The Government was today urged to take further steps to tackle sexually-transmitted infections as it emerged the number of cases has quadrupled in the decade between 1994 and 2004.
Dublin Aids Alliance Executive Director Ann Nolan warned these increases coupled with changing patterns of sexual behaviour may signal a future increase in HIV.
“Even though the number of sexually-acquired HIV cases among Irish born nationals represent a small percentage of the overall total, there is clearly no room for complacency but a pressing need for Government to act to improve sexual health outcomes for everybody,” she said.
“Furthermore, we need to intensify prevention efforts as highlighted at the recent high level meeting on HIV/Aids at the United Nations in New York.”
The DAA said the 10.7% decrease in the number of people testing HIV positive in 2005 when compared with the previous year must not lead to complacency.
Ms Nolan said this is the second consecutive year in which we have seen a decrease in the number of people testing HIV positive and that is very welcome.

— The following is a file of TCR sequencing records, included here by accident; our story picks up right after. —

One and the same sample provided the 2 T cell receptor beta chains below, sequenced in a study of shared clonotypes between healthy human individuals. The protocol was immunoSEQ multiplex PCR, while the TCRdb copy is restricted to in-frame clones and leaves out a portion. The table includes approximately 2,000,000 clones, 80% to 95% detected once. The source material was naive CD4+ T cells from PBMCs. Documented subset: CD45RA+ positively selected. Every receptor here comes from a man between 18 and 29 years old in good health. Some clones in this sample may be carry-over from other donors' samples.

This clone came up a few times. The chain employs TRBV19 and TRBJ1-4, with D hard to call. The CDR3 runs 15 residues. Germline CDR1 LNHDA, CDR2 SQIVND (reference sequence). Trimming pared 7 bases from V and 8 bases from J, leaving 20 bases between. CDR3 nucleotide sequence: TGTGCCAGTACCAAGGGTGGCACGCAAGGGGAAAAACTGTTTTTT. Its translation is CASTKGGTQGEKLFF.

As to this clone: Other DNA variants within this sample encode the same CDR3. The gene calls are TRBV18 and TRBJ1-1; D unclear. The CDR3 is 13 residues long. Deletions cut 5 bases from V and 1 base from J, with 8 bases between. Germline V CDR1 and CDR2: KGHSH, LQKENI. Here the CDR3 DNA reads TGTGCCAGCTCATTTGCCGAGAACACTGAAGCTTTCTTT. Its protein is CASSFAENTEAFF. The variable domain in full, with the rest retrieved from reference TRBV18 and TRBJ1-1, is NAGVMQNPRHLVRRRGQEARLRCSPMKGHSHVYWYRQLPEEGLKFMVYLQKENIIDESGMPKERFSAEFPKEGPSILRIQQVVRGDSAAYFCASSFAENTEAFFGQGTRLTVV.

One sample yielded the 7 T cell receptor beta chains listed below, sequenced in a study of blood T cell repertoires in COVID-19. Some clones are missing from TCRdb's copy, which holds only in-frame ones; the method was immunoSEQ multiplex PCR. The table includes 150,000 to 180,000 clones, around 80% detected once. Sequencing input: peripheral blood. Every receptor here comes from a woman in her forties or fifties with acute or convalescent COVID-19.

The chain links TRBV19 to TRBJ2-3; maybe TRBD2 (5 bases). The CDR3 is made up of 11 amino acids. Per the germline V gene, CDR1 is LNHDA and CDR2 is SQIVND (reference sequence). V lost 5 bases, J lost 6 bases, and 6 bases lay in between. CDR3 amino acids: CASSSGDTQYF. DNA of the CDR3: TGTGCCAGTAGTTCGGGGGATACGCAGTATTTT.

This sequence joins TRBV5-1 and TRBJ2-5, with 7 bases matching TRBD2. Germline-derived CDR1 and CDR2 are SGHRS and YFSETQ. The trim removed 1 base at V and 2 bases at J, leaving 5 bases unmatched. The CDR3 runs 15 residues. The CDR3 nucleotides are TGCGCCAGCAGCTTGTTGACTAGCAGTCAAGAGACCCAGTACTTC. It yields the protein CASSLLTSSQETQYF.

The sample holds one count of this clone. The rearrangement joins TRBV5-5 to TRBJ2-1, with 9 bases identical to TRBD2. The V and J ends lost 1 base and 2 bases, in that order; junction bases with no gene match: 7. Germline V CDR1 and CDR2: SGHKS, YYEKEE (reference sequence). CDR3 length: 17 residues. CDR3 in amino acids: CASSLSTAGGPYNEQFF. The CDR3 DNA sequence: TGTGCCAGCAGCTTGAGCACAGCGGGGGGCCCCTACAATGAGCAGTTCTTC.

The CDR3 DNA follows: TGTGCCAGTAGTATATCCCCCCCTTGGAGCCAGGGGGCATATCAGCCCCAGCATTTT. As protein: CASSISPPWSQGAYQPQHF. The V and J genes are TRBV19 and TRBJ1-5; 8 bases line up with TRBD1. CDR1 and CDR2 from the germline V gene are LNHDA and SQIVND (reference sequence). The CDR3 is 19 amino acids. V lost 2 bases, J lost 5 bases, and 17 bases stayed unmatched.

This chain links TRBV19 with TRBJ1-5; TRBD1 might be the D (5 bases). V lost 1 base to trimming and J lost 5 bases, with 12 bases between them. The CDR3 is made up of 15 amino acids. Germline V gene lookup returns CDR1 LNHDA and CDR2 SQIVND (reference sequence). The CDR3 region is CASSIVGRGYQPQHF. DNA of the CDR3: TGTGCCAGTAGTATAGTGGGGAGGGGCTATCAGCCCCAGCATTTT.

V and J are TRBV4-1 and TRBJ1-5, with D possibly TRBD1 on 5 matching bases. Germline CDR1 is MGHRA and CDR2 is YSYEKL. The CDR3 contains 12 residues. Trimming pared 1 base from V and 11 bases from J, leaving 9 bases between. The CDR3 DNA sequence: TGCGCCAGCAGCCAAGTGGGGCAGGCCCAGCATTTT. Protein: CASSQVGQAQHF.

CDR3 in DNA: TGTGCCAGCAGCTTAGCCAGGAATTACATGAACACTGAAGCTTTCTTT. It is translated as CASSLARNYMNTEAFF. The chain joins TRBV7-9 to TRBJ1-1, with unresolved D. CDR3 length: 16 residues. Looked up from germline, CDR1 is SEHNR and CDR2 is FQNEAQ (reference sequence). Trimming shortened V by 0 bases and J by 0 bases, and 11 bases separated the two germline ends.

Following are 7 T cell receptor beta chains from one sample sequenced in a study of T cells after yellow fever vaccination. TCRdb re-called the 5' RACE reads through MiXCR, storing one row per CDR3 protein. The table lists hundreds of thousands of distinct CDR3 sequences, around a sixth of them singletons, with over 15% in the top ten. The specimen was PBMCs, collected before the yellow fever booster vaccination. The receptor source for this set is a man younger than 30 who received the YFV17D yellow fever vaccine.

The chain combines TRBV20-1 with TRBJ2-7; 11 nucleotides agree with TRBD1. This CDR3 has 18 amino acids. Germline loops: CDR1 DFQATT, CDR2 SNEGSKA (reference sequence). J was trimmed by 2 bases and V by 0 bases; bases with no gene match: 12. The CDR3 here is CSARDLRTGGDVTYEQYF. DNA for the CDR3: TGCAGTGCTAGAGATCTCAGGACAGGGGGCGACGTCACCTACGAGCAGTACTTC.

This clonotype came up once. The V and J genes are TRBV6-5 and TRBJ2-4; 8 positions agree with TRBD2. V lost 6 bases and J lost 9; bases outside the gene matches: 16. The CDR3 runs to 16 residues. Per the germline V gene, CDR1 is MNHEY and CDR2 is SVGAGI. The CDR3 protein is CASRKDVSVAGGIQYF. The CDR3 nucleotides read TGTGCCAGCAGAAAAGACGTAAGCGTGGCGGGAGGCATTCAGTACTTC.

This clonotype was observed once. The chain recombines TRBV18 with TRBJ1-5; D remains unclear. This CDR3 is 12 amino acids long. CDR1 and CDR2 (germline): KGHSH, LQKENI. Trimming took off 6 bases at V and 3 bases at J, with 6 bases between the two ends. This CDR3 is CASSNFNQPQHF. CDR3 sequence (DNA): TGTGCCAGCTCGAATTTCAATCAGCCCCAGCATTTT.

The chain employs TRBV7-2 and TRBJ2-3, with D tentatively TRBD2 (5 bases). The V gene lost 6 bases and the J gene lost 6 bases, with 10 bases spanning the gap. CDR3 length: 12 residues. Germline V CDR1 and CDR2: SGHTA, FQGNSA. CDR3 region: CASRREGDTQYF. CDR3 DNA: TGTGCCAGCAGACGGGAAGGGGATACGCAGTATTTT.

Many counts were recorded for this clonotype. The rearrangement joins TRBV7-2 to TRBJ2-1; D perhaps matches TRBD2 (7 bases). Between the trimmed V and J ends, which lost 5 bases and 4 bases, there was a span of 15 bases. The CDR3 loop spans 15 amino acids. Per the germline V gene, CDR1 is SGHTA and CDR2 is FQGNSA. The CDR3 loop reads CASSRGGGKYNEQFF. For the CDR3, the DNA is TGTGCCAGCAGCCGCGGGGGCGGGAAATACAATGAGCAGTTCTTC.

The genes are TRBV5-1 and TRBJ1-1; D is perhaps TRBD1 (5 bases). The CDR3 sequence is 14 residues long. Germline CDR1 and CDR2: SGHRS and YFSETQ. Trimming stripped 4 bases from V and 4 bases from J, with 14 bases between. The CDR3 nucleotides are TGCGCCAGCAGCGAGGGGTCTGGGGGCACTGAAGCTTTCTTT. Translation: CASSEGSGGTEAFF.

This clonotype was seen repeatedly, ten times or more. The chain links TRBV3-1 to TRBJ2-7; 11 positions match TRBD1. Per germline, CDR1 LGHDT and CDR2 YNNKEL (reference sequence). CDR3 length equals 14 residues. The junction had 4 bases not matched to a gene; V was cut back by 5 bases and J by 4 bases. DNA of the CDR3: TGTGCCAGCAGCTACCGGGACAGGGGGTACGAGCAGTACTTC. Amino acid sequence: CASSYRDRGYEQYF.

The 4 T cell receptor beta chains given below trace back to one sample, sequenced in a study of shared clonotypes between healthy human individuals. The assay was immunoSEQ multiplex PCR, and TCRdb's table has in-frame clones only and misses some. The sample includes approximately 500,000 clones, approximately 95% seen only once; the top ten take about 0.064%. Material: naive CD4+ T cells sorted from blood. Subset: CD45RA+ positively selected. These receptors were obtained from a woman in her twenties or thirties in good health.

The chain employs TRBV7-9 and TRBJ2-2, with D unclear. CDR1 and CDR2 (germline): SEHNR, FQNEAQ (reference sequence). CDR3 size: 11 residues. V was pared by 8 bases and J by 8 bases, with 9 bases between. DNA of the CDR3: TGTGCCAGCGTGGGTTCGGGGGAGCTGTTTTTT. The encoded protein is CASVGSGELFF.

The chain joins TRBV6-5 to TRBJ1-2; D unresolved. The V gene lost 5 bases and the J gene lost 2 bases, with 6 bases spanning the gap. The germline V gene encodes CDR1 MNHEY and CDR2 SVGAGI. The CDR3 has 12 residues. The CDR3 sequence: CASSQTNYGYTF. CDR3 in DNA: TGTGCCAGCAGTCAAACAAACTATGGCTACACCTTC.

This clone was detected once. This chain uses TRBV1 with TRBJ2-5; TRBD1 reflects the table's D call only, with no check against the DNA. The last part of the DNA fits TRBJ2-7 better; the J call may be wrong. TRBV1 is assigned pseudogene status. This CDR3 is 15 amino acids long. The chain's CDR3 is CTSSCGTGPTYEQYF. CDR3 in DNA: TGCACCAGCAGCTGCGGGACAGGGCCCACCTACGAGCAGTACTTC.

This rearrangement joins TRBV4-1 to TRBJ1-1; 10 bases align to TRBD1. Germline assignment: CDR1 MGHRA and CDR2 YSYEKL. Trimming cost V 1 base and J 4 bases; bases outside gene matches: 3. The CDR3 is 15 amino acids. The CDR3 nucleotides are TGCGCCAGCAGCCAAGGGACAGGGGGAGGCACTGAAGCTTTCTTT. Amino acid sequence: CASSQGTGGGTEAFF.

“However, the downward trend should be interpreted with caution as the decrease is probably as a result of decreased migration inwards from areas of the world where HIV is endemic,” she said.
“We cannot afford to sit back and convince ourselves that we have turned the tide of HIV in Ireland.”
Heterosexual transmission of HIV has been the most dominant mode of transmission in Ireland for some years now.
There were 159 cases of heterosexually acquired HIV reported in 2005 compared to 178 in 2004 and 223 in 2003.
However, heterosexual transmission of HIV has been rising among Irish born nationals from 12 reported cases in 2001 compared to 35 cases in 2004 and 32 cases in 2005, reflecting a wider European trend.